David Lang - Gretna Green Anvil Priest 1792 - 1827.
Lang, or Laing, was born in 1755 and as a young man became a peddler, walking from village to village selling small items of drapery and haberdashery.
While he was working in Lancashire he was caught by the "Legalized Kidnappers" - the press gang, and was forced to serve several years in the British Navy. His ship was captured by John Paul Jones, considered by the English as a pirate, but by the Americans as the famous father of the American Navy and Lang became a member of the pirate crew. After a time when the ship was near the Solway Coast, Lang slipped away and swam ashore to Gretna Green.
Lang was in fact the nephew of Joseph Paisley, the first of the 'Blacksmith Priests' and decided to try his luck at competing with his uncle. He entered the 'marriage trade' in 1792, aged about thirty-eight: "a fine looking man with a large full face, amiable expression and dark intelligent eyes".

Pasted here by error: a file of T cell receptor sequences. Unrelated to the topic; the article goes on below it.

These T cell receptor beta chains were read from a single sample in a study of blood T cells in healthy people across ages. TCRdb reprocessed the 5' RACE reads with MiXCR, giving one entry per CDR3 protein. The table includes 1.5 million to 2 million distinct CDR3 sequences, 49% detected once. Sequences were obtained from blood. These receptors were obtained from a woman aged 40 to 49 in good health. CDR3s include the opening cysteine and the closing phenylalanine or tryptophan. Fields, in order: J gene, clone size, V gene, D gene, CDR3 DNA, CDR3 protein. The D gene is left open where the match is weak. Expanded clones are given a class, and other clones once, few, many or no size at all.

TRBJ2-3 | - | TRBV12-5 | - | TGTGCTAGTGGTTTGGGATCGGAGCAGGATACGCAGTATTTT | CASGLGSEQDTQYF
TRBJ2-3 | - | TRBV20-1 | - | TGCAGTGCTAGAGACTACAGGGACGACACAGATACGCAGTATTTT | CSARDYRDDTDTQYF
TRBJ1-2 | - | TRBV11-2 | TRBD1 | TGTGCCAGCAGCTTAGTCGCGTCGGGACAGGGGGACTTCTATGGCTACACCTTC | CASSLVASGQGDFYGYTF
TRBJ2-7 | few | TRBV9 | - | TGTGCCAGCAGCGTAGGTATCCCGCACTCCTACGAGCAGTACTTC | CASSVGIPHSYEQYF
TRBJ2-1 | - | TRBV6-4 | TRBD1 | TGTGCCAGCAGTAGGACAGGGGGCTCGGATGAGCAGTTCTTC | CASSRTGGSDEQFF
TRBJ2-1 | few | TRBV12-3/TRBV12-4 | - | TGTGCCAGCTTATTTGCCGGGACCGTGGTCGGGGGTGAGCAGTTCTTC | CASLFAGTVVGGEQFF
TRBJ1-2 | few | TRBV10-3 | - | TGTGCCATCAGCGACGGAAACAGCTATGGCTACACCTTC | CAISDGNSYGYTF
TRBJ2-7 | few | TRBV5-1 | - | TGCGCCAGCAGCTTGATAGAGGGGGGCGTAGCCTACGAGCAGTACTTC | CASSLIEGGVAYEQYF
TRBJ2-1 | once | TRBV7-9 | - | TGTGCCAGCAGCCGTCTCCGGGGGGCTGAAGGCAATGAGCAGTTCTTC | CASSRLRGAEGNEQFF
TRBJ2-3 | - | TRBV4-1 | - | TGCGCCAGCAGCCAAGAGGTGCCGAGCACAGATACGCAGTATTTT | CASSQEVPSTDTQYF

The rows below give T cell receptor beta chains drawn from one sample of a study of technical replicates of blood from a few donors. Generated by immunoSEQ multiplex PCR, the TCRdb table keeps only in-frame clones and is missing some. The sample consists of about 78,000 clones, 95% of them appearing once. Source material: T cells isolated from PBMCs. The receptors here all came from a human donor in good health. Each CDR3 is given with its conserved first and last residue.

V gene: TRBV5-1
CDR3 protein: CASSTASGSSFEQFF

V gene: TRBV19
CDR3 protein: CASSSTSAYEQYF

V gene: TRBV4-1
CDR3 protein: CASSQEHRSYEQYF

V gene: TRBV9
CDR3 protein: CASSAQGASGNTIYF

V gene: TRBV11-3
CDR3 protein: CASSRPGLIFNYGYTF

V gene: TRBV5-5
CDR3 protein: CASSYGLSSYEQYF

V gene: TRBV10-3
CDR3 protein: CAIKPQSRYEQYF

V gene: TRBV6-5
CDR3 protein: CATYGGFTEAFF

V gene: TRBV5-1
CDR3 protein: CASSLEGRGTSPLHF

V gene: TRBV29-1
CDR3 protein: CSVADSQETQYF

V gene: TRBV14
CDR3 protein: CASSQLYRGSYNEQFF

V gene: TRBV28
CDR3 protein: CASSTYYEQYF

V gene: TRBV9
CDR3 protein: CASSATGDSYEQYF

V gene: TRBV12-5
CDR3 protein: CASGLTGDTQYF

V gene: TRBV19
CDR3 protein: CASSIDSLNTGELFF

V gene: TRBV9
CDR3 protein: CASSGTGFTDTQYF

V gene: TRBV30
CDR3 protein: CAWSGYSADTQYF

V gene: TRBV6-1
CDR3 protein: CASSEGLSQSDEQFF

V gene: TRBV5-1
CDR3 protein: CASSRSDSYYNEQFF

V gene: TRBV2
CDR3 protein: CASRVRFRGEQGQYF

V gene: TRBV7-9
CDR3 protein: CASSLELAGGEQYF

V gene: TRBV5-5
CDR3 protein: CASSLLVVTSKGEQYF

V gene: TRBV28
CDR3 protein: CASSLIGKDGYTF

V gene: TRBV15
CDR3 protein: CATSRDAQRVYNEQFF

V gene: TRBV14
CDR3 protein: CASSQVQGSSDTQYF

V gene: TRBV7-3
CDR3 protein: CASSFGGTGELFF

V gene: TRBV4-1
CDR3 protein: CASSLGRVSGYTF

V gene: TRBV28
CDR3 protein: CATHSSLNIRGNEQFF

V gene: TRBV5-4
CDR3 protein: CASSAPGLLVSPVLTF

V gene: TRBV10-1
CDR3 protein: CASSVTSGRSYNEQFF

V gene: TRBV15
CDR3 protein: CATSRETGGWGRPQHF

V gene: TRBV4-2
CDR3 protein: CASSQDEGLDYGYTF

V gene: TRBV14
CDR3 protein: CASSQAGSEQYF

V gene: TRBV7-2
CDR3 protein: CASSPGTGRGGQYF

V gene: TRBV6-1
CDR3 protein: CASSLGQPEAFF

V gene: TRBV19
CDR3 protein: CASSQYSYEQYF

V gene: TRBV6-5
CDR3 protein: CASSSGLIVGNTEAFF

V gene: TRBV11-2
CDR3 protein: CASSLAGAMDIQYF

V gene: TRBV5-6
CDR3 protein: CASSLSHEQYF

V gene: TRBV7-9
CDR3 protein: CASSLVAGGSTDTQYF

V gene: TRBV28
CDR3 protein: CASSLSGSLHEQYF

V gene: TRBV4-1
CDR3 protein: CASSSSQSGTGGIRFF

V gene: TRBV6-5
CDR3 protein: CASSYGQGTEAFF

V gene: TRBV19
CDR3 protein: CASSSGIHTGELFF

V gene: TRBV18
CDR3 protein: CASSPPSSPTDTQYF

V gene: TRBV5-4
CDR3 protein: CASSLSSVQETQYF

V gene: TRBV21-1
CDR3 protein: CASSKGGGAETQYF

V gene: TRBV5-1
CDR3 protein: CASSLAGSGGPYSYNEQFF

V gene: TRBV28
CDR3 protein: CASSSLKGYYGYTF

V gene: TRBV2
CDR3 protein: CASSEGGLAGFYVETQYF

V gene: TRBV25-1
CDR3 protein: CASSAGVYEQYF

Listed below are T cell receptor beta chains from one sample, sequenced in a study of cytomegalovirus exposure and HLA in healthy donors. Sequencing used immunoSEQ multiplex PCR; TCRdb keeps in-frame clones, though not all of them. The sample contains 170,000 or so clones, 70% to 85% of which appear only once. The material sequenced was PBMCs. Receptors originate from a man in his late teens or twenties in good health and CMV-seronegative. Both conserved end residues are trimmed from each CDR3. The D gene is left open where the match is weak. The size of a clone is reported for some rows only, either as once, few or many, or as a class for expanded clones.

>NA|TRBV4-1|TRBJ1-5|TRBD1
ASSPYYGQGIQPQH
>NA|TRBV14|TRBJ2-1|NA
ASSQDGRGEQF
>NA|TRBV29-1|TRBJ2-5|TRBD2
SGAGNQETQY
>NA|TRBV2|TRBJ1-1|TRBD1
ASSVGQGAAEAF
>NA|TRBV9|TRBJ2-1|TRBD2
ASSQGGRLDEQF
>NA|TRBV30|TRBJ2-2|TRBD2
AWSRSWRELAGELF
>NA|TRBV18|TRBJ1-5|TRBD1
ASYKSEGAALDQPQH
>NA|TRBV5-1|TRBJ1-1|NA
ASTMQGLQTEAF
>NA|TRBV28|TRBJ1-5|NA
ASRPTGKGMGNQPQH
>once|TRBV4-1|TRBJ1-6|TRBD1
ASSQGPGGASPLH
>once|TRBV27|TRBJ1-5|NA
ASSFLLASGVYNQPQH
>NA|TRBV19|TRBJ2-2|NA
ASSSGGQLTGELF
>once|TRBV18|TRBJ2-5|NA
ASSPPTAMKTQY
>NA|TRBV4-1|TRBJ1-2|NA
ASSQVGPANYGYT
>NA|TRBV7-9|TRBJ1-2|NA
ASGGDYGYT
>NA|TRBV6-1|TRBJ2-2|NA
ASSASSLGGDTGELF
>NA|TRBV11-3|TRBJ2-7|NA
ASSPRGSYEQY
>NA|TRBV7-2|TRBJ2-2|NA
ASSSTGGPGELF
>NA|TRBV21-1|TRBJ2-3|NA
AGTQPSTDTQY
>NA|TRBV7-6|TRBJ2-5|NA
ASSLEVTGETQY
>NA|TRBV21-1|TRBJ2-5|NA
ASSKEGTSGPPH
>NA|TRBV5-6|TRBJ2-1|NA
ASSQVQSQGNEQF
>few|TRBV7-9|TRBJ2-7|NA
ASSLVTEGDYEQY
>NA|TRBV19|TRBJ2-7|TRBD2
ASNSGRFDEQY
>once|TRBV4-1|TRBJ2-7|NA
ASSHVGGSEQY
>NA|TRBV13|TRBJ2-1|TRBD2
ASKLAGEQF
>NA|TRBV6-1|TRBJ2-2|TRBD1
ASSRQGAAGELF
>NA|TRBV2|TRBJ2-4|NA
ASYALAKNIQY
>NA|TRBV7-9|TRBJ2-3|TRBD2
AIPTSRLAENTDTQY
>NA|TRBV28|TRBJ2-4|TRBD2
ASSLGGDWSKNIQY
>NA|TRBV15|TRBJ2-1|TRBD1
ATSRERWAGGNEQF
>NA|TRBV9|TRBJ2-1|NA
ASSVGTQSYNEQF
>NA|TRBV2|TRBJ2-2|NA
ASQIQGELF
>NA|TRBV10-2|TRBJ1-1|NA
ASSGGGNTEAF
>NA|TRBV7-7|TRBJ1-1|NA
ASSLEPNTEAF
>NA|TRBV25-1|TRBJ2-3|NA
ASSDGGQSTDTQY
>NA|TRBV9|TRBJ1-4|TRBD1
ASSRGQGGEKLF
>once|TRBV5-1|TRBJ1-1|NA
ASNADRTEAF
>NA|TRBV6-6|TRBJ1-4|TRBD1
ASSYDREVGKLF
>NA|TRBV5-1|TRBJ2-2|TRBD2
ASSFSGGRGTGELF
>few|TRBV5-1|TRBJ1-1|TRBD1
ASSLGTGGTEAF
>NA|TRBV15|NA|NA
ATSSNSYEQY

Lang built up a lucrative business for himself and was ranked equal with Paisley, "both in prosperity and in his addiction to the bottle". He dressed in a clerical style in accordance with his self-important air, which earned him the nickname "Bishop Lang".
He married many distinguished couples and was involved in the marriage of the notorious Wakefield, abductor of Ellen Turner. He was called to give evidence at Wakefield's trial at Lancaster in 1827. Apparently, the journey was too severe for the old man and he died the same year, at the age of seventy-two.
Simon Lang - Gretna Green Anvil Priest 1827 - 1872
Son of David Lang, Simon Lang was born in Springfield, the adjacent village to Gretna Green. After his father's death in 1827 he became the only 'Blacksmith Priest' of importance who was actually born in the village. Simon Lang was described as "a kind of happy medium, neither tall nor short, in face somewhat spare, and not much otherwise in limb". He had a keen sense of humour and had a good reputation for integrity.
Like other priests of the time he felt the substantial drop of marriages around the year 1837, and turned to weaving and smuggling to support his household budget. He managed to remain in the "priesthood" till the last; and he died in 1872.